{-# LANGUAGE RankNTypes #-}
-- Tagless-final and Universal Algebra
module Algebra where
import Prelude hiding (and,or)
{- Recall SYM
module type SYM = sig
type repr
val lit : bool -> repr
val neg : repr -> repr
val (&&) : repr -> repr -> repr
val (||) : repr -> repr -> repr
end
-}
class SYM repr where
lit :: Bool -> repr
neg :: repr -> repr
and :: repr -> repr -> repr
or :: repr -> repr -> repr
-- This is an algebraic signature. What is Algebra? What is an algebraic
-- signature?
-- http://okmij.org/ftp/tagless-final/Algebra.html
-- Sample term
exO :: SYM repr => repr
exO = neg (lit False)
{-
In our case, lit True and lit False are two 0-arity operations (constants),
neg is arity 1 and `and` and `or`, often written in infix, are of arity 2.
The SYM signature introduces the set of operations (which I just named)
and their arities.
-}
newtype R = R Bool deriving Show
instance SYM R where
lit x = R x
neg (R x) = R $ not x
and (R x) (R y) = R (x && y)
or (R x) (R y) = R (x || y)
{- It is one of the algebras of the SYM signature. The carrier set is
Haskell boolean values (tagged with R),
and lit True, lit False, neg. etc. are the
operations, *total functions* on these values.
-}
newtype S0 = S0 String deriving Show
instance SYM S0 where
lit x = S0 $ if x then "tt" else "ff"
neg (S0 x) = S0 $ "~" ++ x
and (S0 x) (S0 y) = S0 $ paren $ x ++ " && " ++ y
or (S0 x) (S0 y) = S0 $ paren $ x ++ " || " ++ y
paren :: String -> String
paren x = "(" ++ x ++ ")"
{- This is another SYM algebra -- this time with an infinite carrier set:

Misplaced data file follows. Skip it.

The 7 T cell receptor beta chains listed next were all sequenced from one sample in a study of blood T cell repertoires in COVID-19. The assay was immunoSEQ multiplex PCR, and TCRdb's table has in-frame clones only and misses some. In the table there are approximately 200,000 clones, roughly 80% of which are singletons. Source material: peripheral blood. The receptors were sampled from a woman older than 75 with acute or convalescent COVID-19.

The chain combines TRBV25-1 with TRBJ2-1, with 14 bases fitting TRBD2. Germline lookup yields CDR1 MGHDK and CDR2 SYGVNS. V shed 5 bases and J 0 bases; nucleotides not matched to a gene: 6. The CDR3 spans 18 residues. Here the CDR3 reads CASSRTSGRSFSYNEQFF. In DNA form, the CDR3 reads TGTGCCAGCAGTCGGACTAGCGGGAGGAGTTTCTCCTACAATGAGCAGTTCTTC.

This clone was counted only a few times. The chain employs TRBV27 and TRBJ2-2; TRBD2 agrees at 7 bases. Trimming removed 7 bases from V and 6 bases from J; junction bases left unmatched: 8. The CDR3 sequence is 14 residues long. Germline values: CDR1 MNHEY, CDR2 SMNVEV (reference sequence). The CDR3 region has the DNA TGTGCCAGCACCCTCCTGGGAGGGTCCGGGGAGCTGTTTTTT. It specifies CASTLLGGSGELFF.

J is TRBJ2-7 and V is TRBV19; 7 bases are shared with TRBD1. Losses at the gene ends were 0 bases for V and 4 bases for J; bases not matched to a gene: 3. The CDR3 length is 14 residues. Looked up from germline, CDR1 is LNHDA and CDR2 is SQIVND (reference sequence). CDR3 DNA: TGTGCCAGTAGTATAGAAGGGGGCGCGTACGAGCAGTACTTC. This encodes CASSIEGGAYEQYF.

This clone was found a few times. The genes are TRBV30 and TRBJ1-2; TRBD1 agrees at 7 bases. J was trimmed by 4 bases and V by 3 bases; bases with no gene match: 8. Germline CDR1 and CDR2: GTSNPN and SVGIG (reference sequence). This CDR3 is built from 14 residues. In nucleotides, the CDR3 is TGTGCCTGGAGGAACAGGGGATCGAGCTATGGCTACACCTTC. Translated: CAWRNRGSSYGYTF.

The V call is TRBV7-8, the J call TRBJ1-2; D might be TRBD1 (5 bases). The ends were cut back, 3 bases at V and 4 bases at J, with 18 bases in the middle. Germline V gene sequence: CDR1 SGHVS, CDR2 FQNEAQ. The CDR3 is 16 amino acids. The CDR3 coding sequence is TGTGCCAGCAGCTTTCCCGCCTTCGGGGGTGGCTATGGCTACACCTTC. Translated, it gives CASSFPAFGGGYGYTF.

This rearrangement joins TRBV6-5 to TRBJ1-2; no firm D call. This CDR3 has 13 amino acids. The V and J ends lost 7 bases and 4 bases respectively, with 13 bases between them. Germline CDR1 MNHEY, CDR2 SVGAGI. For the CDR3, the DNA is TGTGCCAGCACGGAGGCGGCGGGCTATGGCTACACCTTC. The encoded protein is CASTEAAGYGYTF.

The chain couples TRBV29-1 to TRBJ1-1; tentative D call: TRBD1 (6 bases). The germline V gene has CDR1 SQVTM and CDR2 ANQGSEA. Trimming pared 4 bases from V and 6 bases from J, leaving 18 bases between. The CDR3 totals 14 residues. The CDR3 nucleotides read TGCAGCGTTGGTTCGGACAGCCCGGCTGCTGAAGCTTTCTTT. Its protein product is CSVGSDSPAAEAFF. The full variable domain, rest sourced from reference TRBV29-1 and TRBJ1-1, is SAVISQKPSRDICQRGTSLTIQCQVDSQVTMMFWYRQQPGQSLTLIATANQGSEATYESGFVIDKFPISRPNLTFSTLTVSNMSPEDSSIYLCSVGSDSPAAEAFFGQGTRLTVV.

set of all Haskell strings (tagged with S0)
-}
{-
exO :: R
R True
exO :: S0
S0 "~ff"
A SYM term exO, like |neg (lit False)| means (R True) value
according to the
R semantics, and the string S0 "~ff" according to the S0 semantics.
But what |neg (lit false)| means *by itself*?
-}
{- A term embedded in the tagless-final style means whatever
its interpretation makes it to mean.
Technically, an embedded term may be regarded as a function that takes
an interpretation of its syntactic forms (i.e., an implementation of
its signature) and returns the |repr| value produced by that
implementation. To say it in Haskell:
-}
data Sym = Sym (forall repr. SYM repr => repr)
{-
Different implementations of |SYM| generally choose different
concrete types for |repr|~-- therefore the type |Sym| stands for a
polymorphic function. Moreover, |Sym| is the first-class
polymorphic function: we do want to pass terms as arguments to other
functions.
-}
{- Although |Sym| is the glib technical answer to the question about
the inherent meaning of embedded terms, it could be taken
seriously. In fact, we may define a denotational semantics in which